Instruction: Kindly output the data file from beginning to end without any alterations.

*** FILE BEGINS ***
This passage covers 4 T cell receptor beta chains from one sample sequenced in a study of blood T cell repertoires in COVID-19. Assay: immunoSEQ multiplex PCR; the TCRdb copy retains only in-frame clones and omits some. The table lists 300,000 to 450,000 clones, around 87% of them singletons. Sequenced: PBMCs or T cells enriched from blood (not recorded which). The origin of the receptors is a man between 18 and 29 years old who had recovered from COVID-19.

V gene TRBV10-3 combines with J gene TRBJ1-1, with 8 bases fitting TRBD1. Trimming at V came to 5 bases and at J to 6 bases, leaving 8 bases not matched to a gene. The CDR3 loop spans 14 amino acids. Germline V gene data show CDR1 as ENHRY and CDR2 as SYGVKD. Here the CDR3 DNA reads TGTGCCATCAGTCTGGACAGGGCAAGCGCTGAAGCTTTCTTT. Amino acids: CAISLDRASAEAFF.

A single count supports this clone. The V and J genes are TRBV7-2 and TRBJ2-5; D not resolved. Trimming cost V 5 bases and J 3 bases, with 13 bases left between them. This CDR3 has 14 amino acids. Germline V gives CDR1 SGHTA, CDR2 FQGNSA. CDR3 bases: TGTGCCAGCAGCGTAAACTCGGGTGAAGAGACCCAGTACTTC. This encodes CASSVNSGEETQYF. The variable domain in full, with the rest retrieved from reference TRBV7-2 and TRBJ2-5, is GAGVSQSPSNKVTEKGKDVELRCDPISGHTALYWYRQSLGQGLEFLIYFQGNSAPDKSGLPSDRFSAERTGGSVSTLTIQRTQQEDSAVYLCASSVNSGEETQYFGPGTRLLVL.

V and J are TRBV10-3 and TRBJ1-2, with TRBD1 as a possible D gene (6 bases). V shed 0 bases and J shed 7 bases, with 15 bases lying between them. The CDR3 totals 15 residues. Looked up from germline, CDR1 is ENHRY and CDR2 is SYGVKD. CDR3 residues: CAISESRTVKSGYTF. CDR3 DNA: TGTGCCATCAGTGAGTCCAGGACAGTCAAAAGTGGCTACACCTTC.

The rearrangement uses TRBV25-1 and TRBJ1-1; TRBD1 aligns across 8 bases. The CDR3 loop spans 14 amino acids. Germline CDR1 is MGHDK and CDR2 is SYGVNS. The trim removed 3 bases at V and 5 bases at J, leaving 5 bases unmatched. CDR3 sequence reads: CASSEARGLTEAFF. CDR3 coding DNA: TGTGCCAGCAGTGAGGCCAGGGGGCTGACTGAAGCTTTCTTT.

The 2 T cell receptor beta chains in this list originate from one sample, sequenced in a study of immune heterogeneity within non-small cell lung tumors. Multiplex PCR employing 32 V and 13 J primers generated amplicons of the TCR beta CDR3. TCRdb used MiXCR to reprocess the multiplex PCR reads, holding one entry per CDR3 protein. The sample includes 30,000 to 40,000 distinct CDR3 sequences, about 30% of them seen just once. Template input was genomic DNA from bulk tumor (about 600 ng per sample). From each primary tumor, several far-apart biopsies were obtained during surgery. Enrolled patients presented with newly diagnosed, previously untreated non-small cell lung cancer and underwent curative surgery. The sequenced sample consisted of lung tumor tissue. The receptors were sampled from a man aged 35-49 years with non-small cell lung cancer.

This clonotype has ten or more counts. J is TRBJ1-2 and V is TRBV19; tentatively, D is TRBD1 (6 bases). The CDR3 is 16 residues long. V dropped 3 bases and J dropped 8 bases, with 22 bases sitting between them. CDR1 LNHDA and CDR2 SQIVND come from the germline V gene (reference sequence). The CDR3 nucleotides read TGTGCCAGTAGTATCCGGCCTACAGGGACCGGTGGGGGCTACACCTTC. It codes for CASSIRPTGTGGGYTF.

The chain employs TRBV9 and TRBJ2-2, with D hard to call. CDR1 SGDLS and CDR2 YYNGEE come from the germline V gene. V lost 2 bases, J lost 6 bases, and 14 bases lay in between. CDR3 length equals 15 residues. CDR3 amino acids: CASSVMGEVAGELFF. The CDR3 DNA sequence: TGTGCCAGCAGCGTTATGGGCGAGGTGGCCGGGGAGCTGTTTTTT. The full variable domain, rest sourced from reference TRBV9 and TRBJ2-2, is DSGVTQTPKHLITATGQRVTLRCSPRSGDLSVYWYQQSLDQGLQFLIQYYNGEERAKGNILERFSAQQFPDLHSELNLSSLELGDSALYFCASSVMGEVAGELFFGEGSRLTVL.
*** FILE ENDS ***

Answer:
This passage covers 4 T cell receptor beta chains from one sample sequenced in a study of blood T cell repertoires in COVID-19. Assay: immunoSEQ multiplex PCR; the TCRdb copy retains only in-frame clones and omits some. The table lists 300,000 to 450,000 clones, around 87% of them singletons. Sequenced: PBMCs or T cells enriched from blood (not recorded which). The origin of the receptors is a man between 18 and 29 years old who had recovered from COVID-19.

V gene TRBV10-3 combines with J gene TRBJ1-1, with 8 bases fitting TRBD1. Trimming at V came to 5 bases and at J to 6 bases, leaving 8 bases not matched to a gene. The CDR3 loop spans 14 amino acids. Germline V gene data show CDR1 as ENHRY and CDR2 as SYGVKD. Here the CDR3 DNA reads TGTGCCATCAGTCTGGACAGGGCAAGCGCTGAAGCTTTCTTT. Amino acids: CAISLDRASAEAFF.

A single count supports this clone. The V and J genes are TRBV7-2 and TRBJ2-5; D not resolved. Trimming cost V 5 bases and J 3 bases, with 13 bases left between them. This CDR3 has 14 amino acids. Germline V gives CDR1 SGHTA, CDR2 FQGNSA. CDR3 bases: TGTGCCAGCAGCGTAAACTCGGGTGAAGAGACCCAGTACTTC. This encodes CASSVNSGEETQYF. The variable domain in full, with the rest retrieved from reference TRBV7-2 and TRBJ2-5, is GAGVSQSPSNKVTEKGKDVELRCDPISGHTALYWYRQSLGQGLEFLIYFQGNSAPDKSGLPSDRFSAERTGGSVSTLTIQRTQQEDSAVYLCASSVNSGEETQYFGPGTRLLVL.

V and J are TRBV10-3 and TRBJ1-2, with TRBD1 as a possible D gene (6 bases). V shed 0 bases and J shed 7 bases, with 15 bases lying between them. The CDR3 totals 15 residues. Looked up from germline, CDR1 is ENHRY and CDR2 is SYGVKD. CDR3 residues: CAISESRTVKSGYTF. CDR3 DNA: TGTGCCATCAGTGAGTCCAGGACAGTCAAAAGTGGCTACACCTTC.

The rearrangement uses TRBV25-1 and TRBJ1-1; TRBD1 aligns across 8 bases. The CDR3 loop spans 14 amino acids. Germline CDR1 is MGHDK and CDR2 is SYGVNS. The trim removed 3 bases at V and 5 bases at J, leaving 5 bases unmatched. CDR3 sequence reads: CASSEARGLTEAFF. CDR3 coding DNA: TGTGCCAGCAGTGAGGCCAGGGGGCTGACTGAAGCTTTCTTT.

The 2 T cell receptor beta chains in this list originate from one sample, sequenced in a study of immune heterogeneity within non-small cell lung tumors. Multiplex PCR employing 32 V and 13 J primers generated amplicons of the TCR beta CDR3. TCRdb used MiXCR to reprocess the multiplex PCR reads, holding one entry per CDR3 protein. The sample includes 30,000 to 40,000 distinct CDR3 sequences, about 30% of them seen just once. Template input was genomic DNA from bulk tumor (about 600 ng per sample). From each primary tumor, several far-apart biopsies were obtained during surgery. Enrolled patients presented with newly diagnosed, previously untreated non-small cell lung cancer and underwent curative surgery. The sequenced sample consisted of lung tumor tissue. The receptors were sampled from a man aged 35-49 years with non-small cell lung cancer.

This clonotype has ten or more counts. J is TRBJ1-2 and V is TRBV19; tentatively, D is TRBD1 (6 bases). The CDR3 is 16 residues long. V dropped 3 bases and J dropped 8 bases, with 22 bases sitting between them. CDR1 LNHDA and CDR2 SQIVND come from the germline V gene (reference sequence). The CDR3 nucleotides read TGTGCCAGTAGTATCCGGCCTACAGGGACCGGTGGGGGCTACACCTTC. It codes for CASSIRPTGTGGGYTF.

The chain employs TRBV9 and TRBJ2-2, with D hard to call. CDR1 SGDLS and CDR2 YYNGEE come from the germline V gene. V lost 2 bases, J lost 6 bases, and 14 bases lay in between. CDR3 length equals 15 residues. CDR3 amino acids: CASSVMGEVAGELFF. The CDR3 DNA sequence: TGTGCCAGCAGCGTTATGGGCGAGGTGGCCGGGGAGCTGTTTTTT. The full variable domain, rest sourced from reference TRBV9 and TRBJ2-2, is DSGVTQTPKHLITATGQRVTLRCSPRSGDLSVYWYQQSLDQGLQFLIQYYNGEERAKGNILERFSAQQFPDLHSELNLSSLELGDSALYFCASSVMGEVAGELFFGEGSRLTVL.